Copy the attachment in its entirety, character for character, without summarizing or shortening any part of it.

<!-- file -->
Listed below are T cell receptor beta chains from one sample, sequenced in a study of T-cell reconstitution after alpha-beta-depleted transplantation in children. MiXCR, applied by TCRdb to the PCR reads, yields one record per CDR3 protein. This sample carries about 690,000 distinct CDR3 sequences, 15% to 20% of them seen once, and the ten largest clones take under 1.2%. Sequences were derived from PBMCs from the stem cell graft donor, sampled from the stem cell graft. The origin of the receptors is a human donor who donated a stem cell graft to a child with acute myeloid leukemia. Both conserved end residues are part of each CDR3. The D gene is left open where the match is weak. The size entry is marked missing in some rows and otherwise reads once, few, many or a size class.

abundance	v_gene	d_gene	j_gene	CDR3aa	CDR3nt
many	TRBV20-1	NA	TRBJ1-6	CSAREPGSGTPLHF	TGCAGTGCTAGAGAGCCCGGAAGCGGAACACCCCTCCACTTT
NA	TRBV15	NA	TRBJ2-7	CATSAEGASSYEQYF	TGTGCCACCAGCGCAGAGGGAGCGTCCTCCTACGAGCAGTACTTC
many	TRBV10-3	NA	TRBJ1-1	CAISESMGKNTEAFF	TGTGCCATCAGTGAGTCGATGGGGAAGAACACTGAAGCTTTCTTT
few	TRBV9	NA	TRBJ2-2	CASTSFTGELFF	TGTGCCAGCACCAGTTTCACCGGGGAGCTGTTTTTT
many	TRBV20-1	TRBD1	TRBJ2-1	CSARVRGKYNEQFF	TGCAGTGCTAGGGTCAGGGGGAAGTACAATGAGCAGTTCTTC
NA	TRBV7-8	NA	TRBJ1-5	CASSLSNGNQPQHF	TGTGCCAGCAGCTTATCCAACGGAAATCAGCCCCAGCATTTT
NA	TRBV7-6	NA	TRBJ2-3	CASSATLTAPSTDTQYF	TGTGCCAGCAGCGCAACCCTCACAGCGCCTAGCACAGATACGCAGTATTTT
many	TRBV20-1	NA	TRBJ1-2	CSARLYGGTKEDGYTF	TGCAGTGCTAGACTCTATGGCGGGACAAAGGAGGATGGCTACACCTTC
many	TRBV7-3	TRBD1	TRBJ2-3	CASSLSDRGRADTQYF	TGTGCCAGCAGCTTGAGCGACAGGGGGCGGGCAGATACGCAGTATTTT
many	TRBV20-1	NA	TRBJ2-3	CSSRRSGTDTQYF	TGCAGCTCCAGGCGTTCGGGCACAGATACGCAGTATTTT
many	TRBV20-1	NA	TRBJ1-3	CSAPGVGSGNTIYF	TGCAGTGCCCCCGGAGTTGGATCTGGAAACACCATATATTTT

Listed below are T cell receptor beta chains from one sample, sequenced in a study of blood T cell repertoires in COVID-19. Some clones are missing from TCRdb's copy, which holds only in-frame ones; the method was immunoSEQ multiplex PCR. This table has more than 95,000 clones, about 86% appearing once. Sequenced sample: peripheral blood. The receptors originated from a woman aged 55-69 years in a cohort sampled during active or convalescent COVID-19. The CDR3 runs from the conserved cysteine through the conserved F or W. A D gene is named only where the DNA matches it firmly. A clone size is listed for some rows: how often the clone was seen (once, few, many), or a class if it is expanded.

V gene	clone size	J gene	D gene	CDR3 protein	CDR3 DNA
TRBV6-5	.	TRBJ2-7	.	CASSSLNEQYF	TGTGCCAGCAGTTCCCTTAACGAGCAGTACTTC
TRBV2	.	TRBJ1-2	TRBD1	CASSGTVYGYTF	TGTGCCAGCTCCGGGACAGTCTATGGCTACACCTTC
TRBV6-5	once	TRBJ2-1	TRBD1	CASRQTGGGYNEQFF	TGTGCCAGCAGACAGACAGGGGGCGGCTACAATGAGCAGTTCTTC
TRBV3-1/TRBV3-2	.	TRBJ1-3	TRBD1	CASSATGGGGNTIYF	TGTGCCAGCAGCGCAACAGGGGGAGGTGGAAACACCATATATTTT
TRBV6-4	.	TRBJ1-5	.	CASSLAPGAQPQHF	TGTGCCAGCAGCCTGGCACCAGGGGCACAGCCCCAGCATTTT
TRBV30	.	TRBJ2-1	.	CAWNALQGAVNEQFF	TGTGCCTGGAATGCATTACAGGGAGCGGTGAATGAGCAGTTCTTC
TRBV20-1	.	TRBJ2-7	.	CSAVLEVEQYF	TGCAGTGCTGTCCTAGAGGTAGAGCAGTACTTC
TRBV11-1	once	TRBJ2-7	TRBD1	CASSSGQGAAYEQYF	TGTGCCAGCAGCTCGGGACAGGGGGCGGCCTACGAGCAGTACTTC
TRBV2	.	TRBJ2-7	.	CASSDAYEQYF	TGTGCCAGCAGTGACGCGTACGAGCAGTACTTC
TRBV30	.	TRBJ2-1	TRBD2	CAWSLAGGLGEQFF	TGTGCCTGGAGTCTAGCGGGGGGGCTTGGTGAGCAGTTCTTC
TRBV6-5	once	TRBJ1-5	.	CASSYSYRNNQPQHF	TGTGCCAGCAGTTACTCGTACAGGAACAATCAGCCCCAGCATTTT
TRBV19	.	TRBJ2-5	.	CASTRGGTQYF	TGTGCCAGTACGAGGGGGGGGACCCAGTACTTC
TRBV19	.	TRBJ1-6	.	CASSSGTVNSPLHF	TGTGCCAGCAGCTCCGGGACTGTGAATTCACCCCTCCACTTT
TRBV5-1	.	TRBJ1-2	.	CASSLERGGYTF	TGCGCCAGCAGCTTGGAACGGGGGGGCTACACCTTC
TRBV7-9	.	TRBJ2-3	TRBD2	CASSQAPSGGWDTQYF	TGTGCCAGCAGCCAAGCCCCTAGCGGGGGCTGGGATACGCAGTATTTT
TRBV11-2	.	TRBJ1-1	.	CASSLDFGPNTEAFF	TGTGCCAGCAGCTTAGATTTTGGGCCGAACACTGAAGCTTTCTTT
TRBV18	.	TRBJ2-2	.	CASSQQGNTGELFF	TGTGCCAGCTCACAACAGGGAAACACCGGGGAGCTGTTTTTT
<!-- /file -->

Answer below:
Listed below are T cell receptor beta chains from one sample, sequenced in a study of T-cell reconstitution after alpha-beta-depleted transplantation in children. MiXCR, applied by TCRdb to the PCR reads, yields one record per CDR3 protein. This sample carries about 690,000 distinct CDR3 sequences, 15% to 20% of them seen once, and the ten largest clones take under 1.2%. Sequences were derived from PBMCs from the stem cell graft donor, sampled from the stem cell graft. The origin of the receptors is a human donor who donated a stem cell graft to a child with acute myeloid leukemia. Both conserved end residues are part of each CDR3. The D gene is left open where the match is weak. The size entry is marked missing in some rows and otherwise reads once, few, many or a size class.

abundance	v_gene	d_gene	j_gene	CDR3aa	CDR3nt
many	TRBV20-1	NA	TRBJ1-6	CSAREPGSGTPLHF	TGCAGTGCTAGAGAGCCCGGAAGCGGAACACCCCTCCACTTT
NA	TRBV15	NA	TRBJ2-7	CATSAEGASSYEQYF	TGTGCCACCAGCGCAGAGGGAGCGTCCTCCTACGAGCAGTACTTC
many	TRBV10-3	NA	TRBJ1-1	CAISESMGKNTEAFF	TGTGCCATCAGTGAGTCGATGGGGAAGAACACTGAAGCTTTCTTT
few	TRBV9	NA	TRBJ2-2	CASTSFTGELFF	TGTGCCAGCACCAGTTTCACCGGGGAGCTGTTTTTT
many	TRBV20-1	TRBD1	TRBJ2-1	CSARVRGKYNEQFF	TGCAGTGCTAGGGTCAGGGGGAAGTACAATGAGCAGTTCTTC
NA	TRBV7-8	NA	TRBJ1-5	CASSLSNGNQPQHF	TGTGCCAGCAGCTTATCCAACGGAAATCAGCCCCAGCATTTT
NA	TRBV7-6	NA	TRBJ2-3	CASSATLTAPSTDTQYF	TGTGCCAGCAGCGCAACCCTCACAGCGCCTAGCACAGATACGCAGTATTTT
many	TRBV20-1	NA	TRBJ1-2	CSARLYGGTKEDGYTF	TGCAGTGCTAGACTCTATGGCGGGACAAAGGAGGATGGCTACACCTTC
many	TRBV7-3	TRBD1	TRBJ2-3	CASSLSDRGRADTQYF	TGTGCCAGCAGCTTGAGCGACAGGGGGCGGGCAGATACGCAGTATTTT
many	TRBV20-1	NA	TRBJ2-3	CSSRRSGTDTQYF	TGCAGCTCCAGGCGTTCGGGCACAGATACGCAGTATTTT
many	TRBV20-1	NA	TRBJ1-3	CSAPGVGSGNTIYF	TGCAGTGCCCCCGGAGTTGGATCTGGAAACACCATATATTTT

Listed below are T cell receptor beta chains from one sample, sequenced in a study of blood T cell repertoires in COVID-19. Some clones are missing from TCRdb's copy, which holds only in-frame ones; the method was immunoSEQ multiplex PCR. This table has more than 95,000 clones, about 86% appearing once. Sequenced sample: peripheral blood. The receptors originated from a woman aged 55-69 years in a cohort sampled during active or convalescent COVID-19. The CDR3 runs from the conserved cysteine through the conserved F or W. A D gene is named only where the DNA matches it firmly. A clone size is listed for some rows: how often the clone was seen (once, few, many), or a class if it is expanded.

V gene	clone size	J gene	D gene	CDR3 protein	CDR3 DNA
TRBV6-5	.	TRBJ2-7	.	CASSSLNEQYF	TGTGCCAGCAGTTCCCTTAACGAGCAGTACTTC
TRBV2	.	TRBJ1-2	TRBD1	CASSGTVYGYTF	TGTGCCAGCTCCGGGACAGTCTATGGCTACACCTTC
TRBV6-5	once	TRBJ2-1	TRBD1	CASRQTGGGYNEQFF	TGTGCCAGCAGACAGACAGGGGGCGGCTACAATGAGCAGTTCTTC
TRBV3-1/TRBV3-2	.	TRBJ1-3	TRBD1	CASSATGGGGNTIYF	TGTGCCAGCAGCGCAACAGGGGGAGGTGGAAACACCATATATTTT
TRBV6-4	.	TRBJ1-5	.	CASSLAPGAQPQHF	TGTGCCAGCAGCCTGGCACCAGGGGCACAGCCCCAGCATTTT
TRBV30	.	TRBJ2-1	.	CAWNALQGAVNEQFF	TGTGCCTGGAATGCATTACAGGGAGCGGTGAATGAGCAGTTCTTC
TRBV20-1	.	TRBJ2-7	.	CSAVLEVEQYF	TGCAGTGCTGTCCTAGAGGTAGAGCAGTACTTC
TRBV11-1	once	TRBJ2-7	TRBD1	CASSSGQGAAYEQYF	TGTGCCAGCAGCTCGGGACAGGGGGCGGCCTACGAGCAGTACTTC
TRBV2	.	TRBJ2-7	.	CASSDAYEQYF	TGTGCCAGCAGTGACGCGTACGAGCAGTACTTC
TRBV30	.	TRBJ2-1	TRBD2	CAWSLAGGLGEQFF	TGTGCCTGGAGTCTAGCGGGGGGGCTTGGTGAGCAGTTCTTC
TRBV6-5	once	TRBJ1-5	.	CASSYSYRNNQPQHF	TGTGCCAGCAGTTACTCGTACAGGAACAATCAGCCCCAGCATTTT
TRBV19	.	TRBJ2-5	.	CASTRGGTQYF	TGTGCCAGTACGAGGGGGGGGACCCAGTACTTC
TRBV19	.	TRBJ1-6	.	CASSSGTVNSPLHF	TGTGCCAGCAGCTCCGGGACTGTGAATTCACCCCTCCACTTT
TRBV5-1	.	TRBJ1-2	.	CASSLERGGYTF	TGCGCCAGCAGCTTGGAACGGGGGGGCTACACCTTC
TRBV7-9	.	TRBJ2-3	TRBD2	CASSQAPSGGWDTQYF	TGTGCCAGCAGCCAAGCCCCTAGCGGGGGCTGGGATACGCAGTATTTT
TRBV11-2	.	TRBJ1-1	.	CASSLDFGPNTEAFF	TGTGCCAGCAGCTTAGATTTTGGGCCGAACACTGAAGCTTTCTTT
TRBV18	.	TRBJ2-2	.	CASSQQGNTGELFF	TGTGCCAGCTCACAACAGGGAAACACCGGGGAGCTGTTTTTT